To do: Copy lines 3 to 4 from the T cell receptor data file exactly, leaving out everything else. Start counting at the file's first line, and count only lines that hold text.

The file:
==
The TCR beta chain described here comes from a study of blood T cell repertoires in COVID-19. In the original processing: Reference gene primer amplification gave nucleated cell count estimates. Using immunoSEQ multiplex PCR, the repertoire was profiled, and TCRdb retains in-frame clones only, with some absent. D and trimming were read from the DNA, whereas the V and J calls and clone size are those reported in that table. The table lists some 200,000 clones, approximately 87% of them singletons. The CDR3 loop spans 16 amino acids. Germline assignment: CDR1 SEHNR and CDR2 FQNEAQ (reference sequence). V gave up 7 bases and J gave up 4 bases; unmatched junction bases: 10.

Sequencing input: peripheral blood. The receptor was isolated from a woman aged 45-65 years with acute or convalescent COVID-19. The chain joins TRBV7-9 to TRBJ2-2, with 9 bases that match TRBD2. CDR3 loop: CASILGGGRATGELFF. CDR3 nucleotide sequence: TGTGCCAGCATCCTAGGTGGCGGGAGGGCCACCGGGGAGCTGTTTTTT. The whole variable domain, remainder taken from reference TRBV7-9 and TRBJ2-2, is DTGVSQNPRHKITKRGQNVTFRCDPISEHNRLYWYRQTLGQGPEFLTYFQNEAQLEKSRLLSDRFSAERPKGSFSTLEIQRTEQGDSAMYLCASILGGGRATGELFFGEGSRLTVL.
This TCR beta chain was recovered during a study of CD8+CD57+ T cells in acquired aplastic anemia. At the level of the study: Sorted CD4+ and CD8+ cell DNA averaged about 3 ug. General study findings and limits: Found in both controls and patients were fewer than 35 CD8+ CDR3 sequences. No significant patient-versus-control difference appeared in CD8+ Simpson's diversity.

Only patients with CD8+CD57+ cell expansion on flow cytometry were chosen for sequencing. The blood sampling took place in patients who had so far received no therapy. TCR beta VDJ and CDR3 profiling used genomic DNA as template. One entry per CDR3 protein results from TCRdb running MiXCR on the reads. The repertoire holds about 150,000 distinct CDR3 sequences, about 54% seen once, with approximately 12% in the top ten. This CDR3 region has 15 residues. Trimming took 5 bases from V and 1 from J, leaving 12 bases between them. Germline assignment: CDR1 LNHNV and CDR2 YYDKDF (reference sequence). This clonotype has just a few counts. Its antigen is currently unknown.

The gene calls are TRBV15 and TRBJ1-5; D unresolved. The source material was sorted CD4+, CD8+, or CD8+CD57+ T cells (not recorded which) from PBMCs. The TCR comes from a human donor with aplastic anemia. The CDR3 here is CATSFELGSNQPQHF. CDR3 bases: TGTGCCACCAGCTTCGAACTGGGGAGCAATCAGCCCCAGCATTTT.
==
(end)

This TCR beta chain was recovered during a study of CD8+CD57+ T cells in acquired aplastic anemia. At the level of the study: Sorted CD4+ and CD8+ cell DNA averaged about 3 ug. General study findings and limits: Found in both controls and patients were fewer than 35 CD8+ CDR3 sequences. No significant patient-versus-control difference appeared in CD8+ Simpson's diversity.

Only patients with CD8+CD57+ cell expansion on flow cytometry were chosen for sequencing. The blood sampling took place in patients who had so far received no therapy. TCR beta VDJ and CDR3 profiling used genomic DNA as template. One entry per CDR3 protein results from TCRdb running MiXCR on the reads. The repertoire holds about 150,000 distinct CDR3 sequences, about 54% seen once, with approximately 12% in the top ten. This CDR3 region has 15 residues. Trimming took 5 bases from V and 1 from J, leaving 12 bases between them. Germline assignment: CDR1 LNHNV and CDR2 YYDKDF (reference sequence). This clonotype has just a few counts. Its antigen is currently unknown.